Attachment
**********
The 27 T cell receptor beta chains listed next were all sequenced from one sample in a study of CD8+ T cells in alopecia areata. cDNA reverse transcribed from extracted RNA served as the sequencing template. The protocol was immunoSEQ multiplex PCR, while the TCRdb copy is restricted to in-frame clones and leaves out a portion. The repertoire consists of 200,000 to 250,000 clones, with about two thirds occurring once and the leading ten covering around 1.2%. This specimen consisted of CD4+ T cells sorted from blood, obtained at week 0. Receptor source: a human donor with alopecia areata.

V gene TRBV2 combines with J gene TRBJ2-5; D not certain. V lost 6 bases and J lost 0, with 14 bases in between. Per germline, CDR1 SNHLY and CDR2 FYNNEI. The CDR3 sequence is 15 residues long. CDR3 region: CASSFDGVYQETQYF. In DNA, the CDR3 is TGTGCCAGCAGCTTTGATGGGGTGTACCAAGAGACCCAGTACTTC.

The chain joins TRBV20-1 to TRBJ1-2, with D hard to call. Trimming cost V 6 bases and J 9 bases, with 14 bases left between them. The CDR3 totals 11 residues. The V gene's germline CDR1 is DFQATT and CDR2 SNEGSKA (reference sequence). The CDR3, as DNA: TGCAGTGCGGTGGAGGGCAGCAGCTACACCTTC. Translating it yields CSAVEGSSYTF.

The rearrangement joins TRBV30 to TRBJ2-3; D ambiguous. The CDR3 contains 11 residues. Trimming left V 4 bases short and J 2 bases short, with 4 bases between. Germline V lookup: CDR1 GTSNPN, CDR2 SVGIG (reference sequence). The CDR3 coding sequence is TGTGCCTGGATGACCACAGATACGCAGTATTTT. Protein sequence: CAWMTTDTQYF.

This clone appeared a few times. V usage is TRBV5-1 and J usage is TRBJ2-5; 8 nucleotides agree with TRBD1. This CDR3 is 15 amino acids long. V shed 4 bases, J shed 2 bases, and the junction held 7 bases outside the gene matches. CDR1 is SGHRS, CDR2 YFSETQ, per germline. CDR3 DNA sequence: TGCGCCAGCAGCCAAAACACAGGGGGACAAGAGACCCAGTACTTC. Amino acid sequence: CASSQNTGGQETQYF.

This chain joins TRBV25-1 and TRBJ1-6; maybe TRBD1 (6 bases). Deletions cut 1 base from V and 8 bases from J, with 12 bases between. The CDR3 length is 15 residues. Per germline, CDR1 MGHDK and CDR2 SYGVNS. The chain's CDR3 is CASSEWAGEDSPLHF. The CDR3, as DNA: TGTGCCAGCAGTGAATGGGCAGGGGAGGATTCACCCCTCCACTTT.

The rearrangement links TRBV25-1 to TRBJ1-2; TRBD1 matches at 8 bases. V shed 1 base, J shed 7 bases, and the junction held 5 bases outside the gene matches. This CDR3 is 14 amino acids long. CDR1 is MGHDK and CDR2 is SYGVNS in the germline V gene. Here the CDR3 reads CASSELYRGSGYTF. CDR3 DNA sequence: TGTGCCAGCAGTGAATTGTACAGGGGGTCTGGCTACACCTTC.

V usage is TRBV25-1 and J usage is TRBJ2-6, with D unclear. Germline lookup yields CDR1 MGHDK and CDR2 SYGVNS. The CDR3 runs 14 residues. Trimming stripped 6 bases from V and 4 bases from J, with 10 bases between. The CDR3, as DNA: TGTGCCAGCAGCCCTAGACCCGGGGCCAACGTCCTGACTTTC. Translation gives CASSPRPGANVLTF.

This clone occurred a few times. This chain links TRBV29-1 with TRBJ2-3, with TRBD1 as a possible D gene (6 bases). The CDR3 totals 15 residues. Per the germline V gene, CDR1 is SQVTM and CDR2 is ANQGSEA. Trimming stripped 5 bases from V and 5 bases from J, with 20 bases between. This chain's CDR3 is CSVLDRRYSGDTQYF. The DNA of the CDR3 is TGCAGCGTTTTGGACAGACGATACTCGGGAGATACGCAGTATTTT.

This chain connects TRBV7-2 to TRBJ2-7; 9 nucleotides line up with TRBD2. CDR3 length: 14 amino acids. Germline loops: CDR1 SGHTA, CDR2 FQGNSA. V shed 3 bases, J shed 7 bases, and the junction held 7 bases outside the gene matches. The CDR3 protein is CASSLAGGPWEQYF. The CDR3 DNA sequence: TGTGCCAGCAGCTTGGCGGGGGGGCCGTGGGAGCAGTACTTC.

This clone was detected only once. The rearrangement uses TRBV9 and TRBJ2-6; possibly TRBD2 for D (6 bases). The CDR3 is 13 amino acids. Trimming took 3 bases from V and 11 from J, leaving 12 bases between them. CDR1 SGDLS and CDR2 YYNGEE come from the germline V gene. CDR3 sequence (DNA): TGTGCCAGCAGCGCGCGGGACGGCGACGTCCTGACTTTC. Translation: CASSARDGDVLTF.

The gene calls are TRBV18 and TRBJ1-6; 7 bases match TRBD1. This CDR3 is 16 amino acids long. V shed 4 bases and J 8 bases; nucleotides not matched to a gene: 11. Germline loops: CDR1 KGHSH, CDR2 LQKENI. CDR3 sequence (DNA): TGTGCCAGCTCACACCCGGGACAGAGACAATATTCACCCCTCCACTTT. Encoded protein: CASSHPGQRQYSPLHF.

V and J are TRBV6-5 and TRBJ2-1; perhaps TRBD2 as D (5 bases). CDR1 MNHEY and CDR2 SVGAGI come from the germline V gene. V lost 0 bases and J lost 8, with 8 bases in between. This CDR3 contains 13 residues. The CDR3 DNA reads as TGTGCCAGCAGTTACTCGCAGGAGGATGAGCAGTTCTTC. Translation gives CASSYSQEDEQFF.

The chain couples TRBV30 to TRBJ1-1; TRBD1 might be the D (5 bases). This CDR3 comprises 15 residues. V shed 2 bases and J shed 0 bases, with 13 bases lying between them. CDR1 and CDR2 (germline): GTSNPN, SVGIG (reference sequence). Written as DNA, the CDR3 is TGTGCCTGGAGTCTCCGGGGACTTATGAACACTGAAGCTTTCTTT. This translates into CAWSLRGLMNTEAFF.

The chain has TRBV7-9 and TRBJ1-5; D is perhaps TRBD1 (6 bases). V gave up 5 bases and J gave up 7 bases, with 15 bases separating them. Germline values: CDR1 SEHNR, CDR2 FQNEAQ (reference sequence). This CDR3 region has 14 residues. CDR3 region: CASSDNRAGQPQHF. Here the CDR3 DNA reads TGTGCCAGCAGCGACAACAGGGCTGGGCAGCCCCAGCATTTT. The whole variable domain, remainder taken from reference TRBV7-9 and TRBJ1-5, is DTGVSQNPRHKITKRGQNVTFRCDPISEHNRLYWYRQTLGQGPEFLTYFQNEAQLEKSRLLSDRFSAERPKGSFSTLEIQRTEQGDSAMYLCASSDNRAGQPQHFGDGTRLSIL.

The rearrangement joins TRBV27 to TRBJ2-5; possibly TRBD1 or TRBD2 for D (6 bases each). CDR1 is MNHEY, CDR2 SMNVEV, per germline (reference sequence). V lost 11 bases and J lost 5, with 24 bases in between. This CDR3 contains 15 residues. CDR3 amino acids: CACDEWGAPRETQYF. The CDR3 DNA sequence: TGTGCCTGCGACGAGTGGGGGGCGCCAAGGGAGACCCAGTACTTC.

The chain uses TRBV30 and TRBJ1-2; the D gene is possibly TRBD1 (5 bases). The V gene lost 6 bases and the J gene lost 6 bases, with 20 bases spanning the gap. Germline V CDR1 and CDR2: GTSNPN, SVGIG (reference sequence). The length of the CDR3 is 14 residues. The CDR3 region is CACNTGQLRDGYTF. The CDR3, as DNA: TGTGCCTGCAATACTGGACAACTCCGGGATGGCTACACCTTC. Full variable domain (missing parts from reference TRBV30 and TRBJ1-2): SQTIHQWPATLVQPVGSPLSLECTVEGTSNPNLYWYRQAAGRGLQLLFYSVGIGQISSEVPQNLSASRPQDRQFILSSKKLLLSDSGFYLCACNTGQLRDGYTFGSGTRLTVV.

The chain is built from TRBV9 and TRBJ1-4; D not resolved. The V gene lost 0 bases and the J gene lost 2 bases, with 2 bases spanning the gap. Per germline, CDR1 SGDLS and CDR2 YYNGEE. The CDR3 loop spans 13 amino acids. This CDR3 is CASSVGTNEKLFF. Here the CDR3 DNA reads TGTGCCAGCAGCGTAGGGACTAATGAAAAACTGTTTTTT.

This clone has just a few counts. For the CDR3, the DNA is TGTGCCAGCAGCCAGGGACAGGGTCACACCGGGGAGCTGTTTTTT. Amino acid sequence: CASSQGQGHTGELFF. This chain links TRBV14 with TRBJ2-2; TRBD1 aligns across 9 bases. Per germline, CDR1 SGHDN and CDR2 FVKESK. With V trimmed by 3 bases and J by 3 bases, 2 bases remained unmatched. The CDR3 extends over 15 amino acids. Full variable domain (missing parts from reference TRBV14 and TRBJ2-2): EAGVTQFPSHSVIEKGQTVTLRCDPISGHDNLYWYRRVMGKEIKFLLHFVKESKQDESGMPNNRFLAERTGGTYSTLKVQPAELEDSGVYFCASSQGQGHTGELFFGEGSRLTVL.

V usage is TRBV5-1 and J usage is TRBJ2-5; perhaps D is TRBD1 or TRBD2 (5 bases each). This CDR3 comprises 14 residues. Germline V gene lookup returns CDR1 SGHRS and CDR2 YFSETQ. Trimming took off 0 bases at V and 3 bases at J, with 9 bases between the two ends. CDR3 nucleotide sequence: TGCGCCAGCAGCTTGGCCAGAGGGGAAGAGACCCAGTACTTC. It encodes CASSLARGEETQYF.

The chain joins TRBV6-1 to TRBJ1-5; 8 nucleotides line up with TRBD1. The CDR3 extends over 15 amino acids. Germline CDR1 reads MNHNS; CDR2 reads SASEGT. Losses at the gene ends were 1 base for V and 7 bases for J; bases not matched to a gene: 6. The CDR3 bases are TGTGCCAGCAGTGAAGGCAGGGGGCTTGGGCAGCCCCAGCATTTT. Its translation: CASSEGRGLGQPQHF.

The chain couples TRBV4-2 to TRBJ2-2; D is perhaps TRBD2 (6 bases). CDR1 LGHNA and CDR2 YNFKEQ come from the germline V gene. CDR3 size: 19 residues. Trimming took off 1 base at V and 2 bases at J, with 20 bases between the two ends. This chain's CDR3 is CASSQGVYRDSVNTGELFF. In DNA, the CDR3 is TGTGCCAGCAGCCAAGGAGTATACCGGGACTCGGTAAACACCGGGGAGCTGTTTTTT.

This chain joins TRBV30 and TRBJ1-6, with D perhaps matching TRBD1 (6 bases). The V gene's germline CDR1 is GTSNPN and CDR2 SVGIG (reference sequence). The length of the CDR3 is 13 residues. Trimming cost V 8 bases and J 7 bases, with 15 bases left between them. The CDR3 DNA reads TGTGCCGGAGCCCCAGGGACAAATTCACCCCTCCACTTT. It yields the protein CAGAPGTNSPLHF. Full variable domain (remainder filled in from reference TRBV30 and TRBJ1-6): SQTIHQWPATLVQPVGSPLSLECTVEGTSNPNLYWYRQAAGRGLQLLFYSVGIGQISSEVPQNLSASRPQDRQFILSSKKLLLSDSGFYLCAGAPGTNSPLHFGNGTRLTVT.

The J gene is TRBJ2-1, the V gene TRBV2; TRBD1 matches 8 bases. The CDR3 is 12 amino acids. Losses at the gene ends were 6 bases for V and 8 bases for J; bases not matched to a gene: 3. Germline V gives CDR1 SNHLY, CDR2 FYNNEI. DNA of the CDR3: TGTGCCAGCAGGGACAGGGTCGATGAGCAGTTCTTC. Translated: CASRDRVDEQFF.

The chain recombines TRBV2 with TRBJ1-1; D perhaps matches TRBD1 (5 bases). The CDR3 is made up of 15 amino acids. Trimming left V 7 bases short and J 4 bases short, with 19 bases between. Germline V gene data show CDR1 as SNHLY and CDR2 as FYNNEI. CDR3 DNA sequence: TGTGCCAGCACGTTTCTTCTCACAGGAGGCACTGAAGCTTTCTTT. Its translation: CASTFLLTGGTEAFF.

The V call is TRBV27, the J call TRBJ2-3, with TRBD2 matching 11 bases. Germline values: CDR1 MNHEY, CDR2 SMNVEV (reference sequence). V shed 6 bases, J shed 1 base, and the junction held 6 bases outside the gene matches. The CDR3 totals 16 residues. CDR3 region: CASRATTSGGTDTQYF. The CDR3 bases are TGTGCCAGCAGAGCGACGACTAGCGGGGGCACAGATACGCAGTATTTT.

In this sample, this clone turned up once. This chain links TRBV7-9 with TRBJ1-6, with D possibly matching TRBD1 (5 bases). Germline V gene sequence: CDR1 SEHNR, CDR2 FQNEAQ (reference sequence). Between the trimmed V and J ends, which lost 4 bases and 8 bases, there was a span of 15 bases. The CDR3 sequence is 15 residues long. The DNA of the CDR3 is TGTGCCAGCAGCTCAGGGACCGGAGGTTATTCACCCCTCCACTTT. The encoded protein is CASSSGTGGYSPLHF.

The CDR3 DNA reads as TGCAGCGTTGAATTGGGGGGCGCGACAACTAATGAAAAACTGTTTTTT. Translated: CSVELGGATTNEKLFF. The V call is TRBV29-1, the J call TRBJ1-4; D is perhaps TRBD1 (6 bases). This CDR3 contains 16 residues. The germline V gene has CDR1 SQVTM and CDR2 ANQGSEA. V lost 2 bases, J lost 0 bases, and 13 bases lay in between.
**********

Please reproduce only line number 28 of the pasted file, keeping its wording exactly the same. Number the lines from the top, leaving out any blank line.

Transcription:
The CDR3 DNA reads as TGCAGCGTTGAATTGGGGGGCGCGACAACTAATGAAAAACTGTTTTTT. Translated: CSVELGGATTNEKLFF. The V call is TRBV29-1, the J call TRBJ1-4; D is perhaps TRBD1 (6 bases). This CDR3 contains 16 residues. The germline V gene has CDR1 SQVTM and CDR2 ANQGSEA. V lost 2 bases, J lost 0 bases, and 13 bases lay in between.